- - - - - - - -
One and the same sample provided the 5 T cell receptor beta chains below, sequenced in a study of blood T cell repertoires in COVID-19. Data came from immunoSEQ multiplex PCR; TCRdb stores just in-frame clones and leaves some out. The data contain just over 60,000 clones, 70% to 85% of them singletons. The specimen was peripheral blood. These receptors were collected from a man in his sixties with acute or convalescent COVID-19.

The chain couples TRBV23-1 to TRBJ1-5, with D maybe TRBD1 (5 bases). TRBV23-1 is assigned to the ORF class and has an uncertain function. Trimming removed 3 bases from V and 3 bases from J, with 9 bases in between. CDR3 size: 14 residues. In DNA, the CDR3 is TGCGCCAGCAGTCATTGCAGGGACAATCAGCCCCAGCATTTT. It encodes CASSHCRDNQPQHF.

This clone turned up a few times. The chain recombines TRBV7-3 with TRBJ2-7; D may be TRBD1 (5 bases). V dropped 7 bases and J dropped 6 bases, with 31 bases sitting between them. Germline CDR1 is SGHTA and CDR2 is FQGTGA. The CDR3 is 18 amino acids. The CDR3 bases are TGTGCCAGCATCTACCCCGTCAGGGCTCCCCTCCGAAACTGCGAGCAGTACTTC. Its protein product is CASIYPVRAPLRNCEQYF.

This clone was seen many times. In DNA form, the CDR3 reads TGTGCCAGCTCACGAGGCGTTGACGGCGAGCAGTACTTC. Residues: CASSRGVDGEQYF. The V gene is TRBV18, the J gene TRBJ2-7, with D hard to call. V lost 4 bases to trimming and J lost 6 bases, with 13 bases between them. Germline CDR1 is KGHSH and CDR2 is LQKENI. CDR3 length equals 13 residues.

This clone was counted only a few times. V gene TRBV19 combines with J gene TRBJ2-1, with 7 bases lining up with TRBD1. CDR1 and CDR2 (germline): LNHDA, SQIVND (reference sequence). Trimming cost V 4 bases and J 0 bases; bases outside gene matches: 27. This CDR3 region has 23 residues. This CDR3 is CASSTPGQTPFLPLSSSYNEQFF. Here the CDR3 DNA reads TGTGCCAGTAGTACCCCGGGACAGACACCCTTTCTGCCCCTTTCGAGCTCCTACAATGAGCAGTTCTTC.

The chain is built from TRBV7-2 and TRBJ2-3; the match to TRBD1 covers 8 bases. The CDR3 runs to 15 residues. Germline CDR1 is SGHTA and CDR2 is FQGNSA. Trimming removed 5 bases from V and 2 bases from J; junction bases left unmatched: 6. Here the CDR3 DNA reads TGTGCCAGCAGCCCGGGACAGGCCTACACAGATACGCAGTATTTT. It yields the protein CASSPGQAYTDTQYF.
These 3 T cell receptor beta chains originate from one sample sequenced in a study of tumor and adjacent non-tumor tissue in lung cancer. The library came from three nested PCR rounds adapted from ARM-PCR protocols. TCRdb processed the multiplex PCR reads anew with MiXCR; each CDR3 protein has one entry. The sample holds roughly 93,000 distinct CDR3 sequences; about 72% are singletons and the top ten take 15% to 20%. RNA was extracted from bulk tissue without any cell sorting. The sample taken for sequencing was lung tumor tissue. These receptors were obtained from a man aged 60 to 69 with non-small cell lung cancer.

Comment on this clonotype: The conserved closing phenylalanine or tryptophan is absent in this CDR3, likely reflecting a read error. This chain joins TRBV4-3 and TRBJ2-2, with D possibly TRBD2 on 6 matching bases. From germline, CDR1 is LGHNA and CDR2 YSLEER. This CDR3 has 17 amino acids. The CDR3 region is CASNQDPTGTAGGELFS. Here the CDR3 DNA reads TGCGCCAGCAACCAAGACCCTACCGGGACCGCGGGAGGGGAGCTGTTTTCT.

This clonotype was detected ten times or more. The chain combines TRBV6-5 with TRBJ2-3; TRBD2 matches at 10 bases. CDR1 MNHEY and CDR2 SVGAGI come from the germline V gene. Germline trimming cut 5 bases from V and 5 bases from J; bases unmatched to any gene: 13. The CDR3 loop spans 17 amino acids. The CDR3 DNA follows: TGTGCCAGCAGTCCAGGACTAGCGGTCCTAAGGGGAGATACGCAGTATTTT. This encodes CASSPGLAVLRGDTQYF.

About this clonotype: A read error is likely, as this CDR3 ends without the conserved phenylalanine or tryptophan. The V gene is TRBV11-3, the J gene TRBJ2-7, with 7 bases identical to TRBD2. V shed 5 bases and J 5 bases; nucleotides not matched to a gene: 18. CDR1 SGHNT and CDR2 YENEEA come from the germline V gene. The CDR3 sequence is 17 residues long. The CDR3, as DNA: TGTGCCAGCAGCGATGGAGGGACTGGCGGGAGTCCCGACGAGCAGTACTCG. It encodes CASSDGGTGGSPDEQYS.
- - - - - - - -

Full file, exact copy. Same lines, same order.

One and the same sample provided the 5 T cell receptor beta chains below, sequenced in a study of blood T cell repertoires in COVID-19. Data came from immunoSEQ multiplex PCR; TCRdb stores just in-frame clones and leaves some out. The data contain just over 60,000 clones, 70% to 85% of them singletons. The specimen was peripheral blood. These receptors were collected from a man in his sixties with acute or convalescent COVID-19.

The chain couples TRBV23-1 to TRBJ1-5, with D maybe TRBD1 (5 bases). TRBV23-1 is assigned to the ORF class and has an uncertain function. Trimming removed 3 bases from V and 3 bases from J, with 9 bases in between. CDR3 size: 14 residues. In DNA, the CDR3 is TGCGCCAGCAGTCATTGCAGGGACAATCAGCCCCAGCATTTT. It encodes CASSHCRDNQPQHF.

This clone turned up a few times. The chain recombines TRBV7-3 with TRBJ2-7; D may be TRBD1 (5 bases). V dropped 7 bases and J dropped 6 bases, with 31 bases sitting between them. Germline CDR1 is SGHTA and CDR2 is FQGTGA. The CDR3 is 18 amino acids. The CDR3 bases are TGTGCCAGCATCTACCCCGTCAGGGCTCCCCTCCGAAACTGCGAGCAGTACTTC. Its protein product is CASIYPVRAPLRNCEQYF.

This clone was seen many times. In DNA form, the CDR3 reads TGTGCCAGCTCACGAGGCGTTGACGGCGAGCAGTACTTC. Residues: CASSRGVDGEQYF. The V gene is TRBV18, the J gene TRBJ2-7, with D hard to call. V lost 4 bases to trimming and J lost 6 bases, with 13 bases between them. Germline CDR1 is KGHSH and CDR2 is LQKENI. CDR3 length equals 13 residues.

This clone was counted only a few times. V gene TRBV19 combines with J gene TRBJ2-1, with 7 bases lining up with TRBD1. CDR1 and CDR2 (germline): LNHDA, SQIVND (reference sequence). Trimming cost V 4 bases and J 0 bases; bases outside gene matches: 27. This CDR3 region has 23 residues. This CDR3 is CASSTPGQTPFLPLSSSYNEQFF. Here the CDR3 DNA reads TGTGCCAGTAGTACCCCGGGACAGACACCCTTTCTGCCCCTTTCGAGCTCCTACAATGAGCAGTTCTTC.

The chain is built from TRBV7-2 and TRBJ2-3; the match to TRBD1 covers 8 bases. The CDR3 runs to 15 residues. Germline CDR1 is SGHTA and CDR2 is FQGNSA. Trimming removed 5 bases from V and 2 bases from J; junction bases left unmatched: 6. Here the CDR3 DNA reads TGTGCCAGCAGCCCGGGACAGGCCTACACAGATACGCAGTATTTT. It yields the protein CASSPGQAYTDTQYF.
These 3 T cell receptor beta chains originate from one sample sequenced in a study of tumor and adjacent non-tumor tissue in lung cancer. The library came from three nested PCR rounds adapted from ARM-PCR protocols. TCRdb processed the multiplex PCR reads anew with MiXCR; each CDR3 protein has one entry. The sample holds roughly 93,000 distinct CDR3 sequences; about 72% are singletons and the top ten take 15% to 20%. RNA was extracted from bulk tissue without any cell sorting. The sample taken for sequencing was lung tumor tissue. These receptors were obtained from a man aged 60 to 69 with non-small cell lung cancer.

Comment on this clonotype: The conserved closing phenylalanine or tryptophan is absent in this CDR3, likely reflecting a read error. This chain joins TRBV4-3 and TRBJ2-2, with D possibly TRBD2 on 6 matching bases. From germline, CDR1 is LGHNA and CDR2 YSLEER. This CDR3 has 17 amino acids. The CDR3 region is CASNQDPTGTAGGELFS. Here the CDR3 DNA reads TGCGCCAGCAACCAAGACCCTACCGGGACCGCGGGAGGGGAGCTGTTTTCT.

This clonotype was detected ten times or more. The chain combines TRBV6-5 with TRBJ2-3; TRBD2 matches at 10 bases. CDR1 MNHEY and CDR2 SVGAGI come from the germline V gene. Germline trimming cut 5 bases from V and 5 bases from J; bases unmatched to any gene: 13. The CDR3 loop spans 17 amino acids. The CDR3 DNA follows: TGTGCCAGCAGTCCAGGACTAGCGGTCCTAAGGGGAGATACGCAGTATTTT. This encodes CASSPGLAVLRGDTQYF.

About this clonotype: A read error is likely, as this CDR3 ends without the conserved phenylalanine or tryptophan. The V gene is TRBV11-3, the J gene TRBJ2-7, with 7 bases identical to TRBD2. V shed 5 bases and J 5 bases; nucleotides not matched to a gene: 18. CDR1 SGHNT and CDR2 YENEEA come from the germline V gene. The CDR3 sequence is 17 residues long. The CDR3, as DNA: TGTGCCAGCAGCGATGGAGGGACTGGCGGGAGTCCCGACGAGCAGTACTCG. It encodes CASSDGGTGGSPDEQYS.